Visit your GP
There is no test to positively diagnose psychosis. However, your GP will be able to look at your symptoms and rule out short-term causes, such as drug misuse.
Your GP may ask you a number of questions to try to determine the cause of your psychosis. For example, you may be asked:
The evidence supporting the early treatment of psychosis means that you are likely to be referred to a specialist urgently. This will either be during or after your first episode of psychosis. Who you are referred to will depend on what services are available in your health board area. However, you may be referred to:
These teams are likely to include some or all of the following healthcare professionals:
Your psychiatrist will carry out a full assessment to diagnose any underlying mental health condition that could be causing your symptoms. This will help them when planning your treatment (see Psychosis – Treatment).
The lack of self-awareness that is associated with psychosis means that people who are experiencing psychosis will not be able to recognise that they are behaving strangely. They may be reluctant to visit their GP if they believe that there is nothing wrong with them, and you may need to get help for them.
Someone who has had psychotic episodes in the past may have been assigned a social worker (someone who works in social services), so try to contact them to express your concerns.
If someone is having a psychotic episode for the first time, it may be necessary for a friend, relative or someone else who is close to them to persuade them to visit their GP. If someone is having a rapidly worsening psychotic episode, contact the duty psychiatrist at their nearest A&E department.
If a person who is having a psychotic episode refuses to seek help, and it is believed that they present a risk to themselves or others, their nearest relative can request that a psychological assessment is carried out. The social services department of your local authority will be able to advise you about how to go about this.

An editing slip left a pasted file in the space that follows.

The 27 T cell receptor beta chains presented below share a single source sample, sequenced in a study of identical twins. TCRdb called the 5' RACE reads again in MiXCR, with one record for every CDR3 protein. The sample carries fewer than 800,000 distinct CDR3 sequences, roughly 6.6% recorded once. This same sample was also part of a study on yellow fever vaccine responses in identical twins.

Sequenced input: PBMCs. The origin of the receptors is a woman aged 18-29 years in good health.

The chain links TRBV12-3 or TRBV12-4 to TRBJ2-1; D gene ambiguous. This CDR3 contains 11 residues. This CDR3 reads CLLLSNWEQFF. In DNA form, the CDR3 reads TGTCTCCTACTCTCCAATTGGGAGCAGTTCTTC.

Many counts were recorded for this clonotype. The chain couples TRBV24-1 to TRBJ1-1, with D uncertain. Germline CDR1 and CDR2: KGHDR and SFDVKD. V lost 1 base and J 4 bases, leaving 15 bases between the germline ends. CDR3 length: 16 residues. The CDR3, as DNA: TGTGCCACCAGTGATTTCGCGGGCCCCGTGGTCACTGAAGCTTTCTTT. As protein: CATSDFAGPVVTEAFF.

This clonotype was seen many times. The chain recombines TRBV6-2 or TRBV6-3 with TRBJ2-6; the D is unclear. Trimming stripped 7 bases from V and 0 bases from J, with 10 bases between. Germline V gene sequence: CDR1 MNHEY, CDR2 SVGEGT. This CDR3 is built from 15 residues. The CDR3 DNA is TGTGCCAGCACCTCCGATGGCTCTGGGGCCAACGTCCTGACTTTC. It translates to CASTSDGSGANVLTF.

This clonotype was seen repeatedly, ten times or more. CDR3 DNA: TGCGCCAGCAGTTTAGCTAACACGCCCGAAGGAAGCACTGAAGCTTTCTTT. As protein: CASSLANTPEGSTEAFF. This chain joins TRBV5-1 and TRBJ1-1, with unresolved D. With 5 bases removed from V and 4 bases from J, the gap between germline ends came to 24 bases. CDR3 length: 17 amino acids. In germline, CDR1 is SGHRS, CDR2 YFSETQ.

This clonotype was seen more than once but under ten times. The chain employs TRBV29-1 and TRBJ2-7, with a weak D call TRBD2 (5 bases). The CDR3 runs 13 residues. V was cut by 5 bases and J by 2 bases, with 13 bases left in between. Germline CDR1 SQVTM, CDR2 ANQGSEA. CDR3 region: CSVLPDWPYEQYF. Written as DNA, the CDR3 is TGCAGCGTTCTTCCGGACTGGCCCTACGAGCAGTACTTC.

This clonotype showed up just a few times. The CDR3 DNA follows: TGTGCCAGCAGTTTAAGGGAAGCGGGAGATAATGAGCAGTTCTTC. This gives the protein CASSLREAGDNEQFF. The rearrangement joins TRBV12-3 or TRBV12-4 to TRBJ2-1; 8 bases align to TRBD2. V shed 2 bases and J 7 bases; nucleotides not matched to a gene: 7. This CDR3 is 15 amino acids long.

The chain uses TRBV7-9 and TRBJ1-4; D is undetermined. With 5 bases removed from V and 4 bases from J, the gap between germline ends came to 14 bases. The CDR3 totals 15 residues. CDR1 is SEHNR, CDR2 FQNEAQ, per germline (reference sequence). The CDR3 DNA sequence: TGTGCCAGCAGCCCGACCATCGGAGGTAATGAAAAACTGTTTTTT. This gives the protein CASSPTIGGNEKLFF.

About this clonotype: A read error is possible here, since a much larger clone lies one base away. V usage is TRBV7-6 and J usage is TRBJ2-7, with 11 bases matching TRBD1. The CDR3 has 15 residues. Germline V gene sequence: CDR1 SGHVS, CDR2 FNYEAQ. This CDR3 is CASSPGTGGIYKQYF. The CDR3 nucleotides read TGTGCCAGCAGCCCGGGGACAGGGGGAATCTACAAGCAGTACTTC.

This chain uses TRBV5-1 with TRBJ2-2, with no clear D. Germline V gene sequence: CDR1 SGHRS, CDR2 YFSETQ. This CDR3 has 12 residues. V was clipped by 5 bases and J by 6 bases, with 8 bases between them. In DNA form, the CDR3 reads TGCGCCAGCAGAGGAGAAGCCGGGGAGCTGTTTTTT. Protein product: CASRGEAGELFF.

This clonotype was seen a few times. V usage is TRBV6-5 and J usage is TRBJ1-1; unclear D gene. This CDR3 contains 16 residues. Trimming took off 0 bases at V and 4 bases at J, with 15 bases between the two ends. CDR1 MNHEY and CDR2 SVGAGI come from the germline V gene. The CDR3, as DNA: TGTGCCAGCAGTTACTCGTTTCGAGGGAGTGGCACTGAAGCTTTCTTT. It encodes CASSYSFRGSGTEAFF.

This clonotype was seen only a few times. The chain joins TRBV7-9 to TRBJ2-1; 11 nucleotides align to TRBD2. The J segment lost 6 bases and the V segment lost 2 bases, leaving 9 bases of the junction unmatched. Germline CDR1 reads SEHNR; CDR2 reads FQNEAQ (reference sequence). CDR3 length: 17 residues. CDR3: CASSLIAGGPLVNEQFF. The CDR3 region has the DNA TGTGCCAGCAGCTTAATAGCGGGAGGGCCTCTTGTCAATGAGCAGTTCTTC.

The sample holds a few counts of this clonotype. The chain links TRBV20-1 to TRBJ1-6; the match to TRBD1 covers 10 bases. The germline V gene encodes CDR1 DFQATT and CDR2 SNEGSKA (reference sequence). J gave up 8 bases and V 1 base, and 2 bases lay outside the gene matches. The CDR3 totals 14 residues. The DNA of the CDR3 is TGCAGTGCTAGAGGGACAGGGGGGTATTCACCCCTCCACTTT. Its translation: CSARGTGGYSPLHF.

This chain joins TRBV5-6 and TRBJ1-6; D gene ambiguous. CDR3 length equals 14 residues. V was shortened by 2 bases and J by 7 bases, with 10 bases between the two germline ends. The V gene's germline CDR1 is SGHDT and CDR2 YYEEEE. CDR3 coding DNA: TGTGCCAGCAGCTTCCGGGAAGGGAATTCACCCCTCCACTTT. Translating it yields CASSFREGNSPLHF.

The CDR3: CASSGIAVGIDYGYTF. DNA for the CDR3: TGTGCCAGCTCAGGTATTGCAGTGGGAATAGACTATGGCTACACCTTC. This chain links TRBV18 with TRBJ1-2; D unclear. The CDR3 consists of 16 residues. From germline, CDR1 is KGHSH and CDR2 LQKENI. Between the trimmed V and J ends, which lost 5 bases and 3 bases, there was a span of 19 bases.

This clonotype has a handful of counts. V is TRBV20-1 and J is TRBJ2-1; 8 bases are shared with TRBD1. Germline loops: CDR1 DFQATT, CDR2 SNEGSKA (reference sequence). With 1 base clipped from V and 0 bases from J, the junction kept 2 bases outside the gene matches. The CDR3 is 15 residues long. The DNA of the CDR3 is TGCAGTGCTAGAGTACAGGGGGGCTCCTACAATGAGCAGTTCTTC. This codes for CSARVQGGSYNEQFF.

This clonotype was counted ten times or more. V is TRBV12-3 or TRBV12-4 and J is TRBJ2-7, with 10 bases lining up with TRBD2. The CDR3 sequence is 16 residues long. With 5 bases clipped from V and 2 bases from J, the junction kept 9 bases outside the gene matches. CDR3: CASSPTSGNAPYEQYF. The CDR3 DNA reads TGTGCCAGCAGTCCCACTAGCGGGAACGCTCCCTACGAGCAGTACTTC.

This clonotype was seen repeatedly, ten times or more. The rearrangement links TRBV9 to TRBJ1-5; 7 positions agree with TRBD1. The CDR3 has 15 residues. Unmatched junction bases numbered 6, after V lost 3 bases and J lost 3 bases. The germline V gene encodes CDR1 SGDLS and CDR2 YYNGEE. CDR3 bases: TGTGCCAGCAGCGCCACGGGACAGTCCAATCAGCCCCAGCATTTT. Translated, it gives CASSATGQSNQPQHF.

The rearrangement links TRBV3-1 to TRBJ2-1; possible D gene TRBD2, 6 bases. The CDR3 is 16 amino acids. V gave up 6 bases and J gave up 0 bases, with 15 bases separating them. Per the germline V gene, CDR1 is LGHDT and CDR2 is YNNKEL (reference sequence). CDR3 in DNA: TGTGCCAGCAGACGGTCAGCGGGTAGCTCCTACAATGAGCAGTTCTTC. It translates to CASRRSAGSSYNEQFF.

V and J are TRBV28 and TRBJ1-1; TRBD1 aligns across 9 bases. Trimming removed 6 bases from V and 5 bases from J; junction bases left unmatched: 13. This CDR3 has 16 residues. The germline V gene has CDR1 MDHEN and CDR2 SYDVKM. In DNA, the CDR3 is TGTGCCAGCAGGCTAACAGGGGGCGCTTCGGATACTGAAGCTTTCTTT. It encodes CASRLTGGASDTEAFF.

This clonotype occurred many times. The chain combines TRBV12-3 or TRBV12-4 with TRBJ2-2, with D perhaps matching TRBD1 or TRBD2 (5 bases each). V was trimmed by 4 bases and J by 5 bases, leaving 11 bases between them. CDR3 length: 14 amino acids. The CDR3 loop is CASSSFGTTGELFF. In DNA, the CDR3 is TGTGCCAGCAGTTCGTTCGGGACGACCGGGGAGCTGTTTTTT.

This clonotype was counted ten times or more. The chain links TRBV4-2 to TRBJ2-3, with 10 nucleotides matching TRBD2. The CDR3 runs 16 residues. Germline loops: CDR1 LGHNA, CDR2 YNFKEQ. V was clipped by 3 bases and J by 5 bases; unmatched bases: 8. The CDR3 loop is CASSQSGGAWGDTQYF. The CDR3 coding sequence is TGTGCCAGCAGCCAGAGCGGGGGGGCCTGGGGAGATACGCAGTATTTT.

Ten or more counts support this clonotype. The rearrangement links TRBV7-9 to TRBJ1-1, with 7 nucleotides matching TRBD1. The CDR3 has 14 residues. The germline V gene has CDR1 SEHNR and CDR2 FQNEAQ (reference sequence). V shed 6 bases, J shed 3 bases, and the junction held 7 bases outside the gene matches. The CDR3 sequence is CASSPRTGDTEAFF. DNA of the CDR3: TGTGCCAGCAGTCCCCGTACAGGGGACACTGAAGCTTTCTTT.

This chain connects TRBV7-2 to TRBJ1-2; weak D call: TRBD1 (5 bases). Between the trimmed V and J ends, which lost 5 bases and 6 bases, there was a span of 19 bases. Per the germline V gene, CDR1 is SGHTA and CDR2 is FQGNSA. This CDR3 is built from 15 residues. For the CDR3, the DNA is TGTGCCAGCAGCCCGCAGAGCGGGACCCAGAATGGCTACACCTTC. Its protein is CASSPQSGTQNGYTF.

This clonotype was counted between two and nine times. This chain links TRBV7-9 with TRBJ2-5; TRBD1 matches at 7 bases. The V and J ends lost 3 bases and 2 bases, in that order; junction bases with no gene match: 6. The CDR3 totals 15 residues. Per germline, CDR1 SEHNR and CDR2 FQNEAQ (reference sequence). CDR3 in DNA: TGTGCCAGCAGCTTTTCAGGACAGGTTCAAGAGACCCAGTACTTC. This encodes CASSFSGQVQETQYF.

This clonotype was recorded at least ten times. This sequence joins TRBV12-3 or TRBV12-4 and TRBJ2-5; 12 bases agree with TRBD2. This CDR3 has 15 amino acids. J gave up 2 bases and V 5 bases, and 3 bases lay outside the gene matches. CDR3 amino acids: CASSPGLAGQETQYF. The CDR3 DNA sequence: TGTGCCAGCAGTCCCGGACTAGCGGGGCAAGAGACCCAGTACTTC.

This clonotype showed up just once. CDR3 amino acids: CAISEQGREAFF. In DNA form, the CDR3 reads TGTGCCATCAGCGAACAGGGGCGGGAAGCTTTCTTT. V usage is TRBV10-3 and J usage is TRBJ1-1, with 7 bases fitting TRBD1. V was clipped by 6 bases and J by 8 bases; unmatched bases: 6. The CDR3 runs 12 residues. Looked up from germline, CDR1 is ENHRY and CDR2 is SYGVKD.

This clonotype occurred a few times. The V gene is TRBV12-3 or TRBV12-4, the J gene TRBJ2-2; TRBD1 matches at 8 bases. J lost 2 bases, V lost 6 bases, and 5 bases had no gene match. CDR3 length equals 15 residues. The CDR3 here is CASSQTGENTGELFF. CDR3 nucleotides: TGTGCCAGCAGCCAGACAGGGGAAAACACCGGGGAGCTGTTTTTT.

In severe cases of psychosis, people can be compulsorily detained at hospital for assessment and treatment under the Mental Health Act (1983).
Mental Health Act (1983)
The Mental Health Act (1983) is the main piece of legislation that covers the assessment, treatment and rights of people with a mental health condition. Under the terms of the Act, a person can only be compulsorily admitted to hospital or other mental health facility if:
Two doctors need to agree on the above assessment. Depending on the nature of the mental health disorder and the individual’s circumstances, the length of time that a person can be compulsorily detained for under the Mental Health Act (1983) is:
After each of these time periods have elapsed, an assessment will be carried out to determine whether it is safe for the person to be discharged, or whether further treatment is required.
If you are being held under the Mental Health Act (1983), you can be treated against your will because it is felt you do not have sufficient capacity to make an informed decision about your treatment. However, certain treatments, such as brain surgery, cannot be carried out unless you provide your consent.
Any person who is compulsorily detained has the right to appeal against the decision to a Mental Health Review Tribunal (MHRT). A MHRT is an independent body that decides whether a patient should be discharged from hospital.
The Directgov website contains more information about mental health and the Mental Health Act (1983).
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Treatment for psychosis involves using a combination of antipsychotic medicines and psychological therapies.
Your treatment is likely to be co-ordinated by a special team consisting of a variety of mental health professionals working together (see Psychosis - diagnosis). If this is your first psychotic episode, you may be referred to an early intervention team (see below).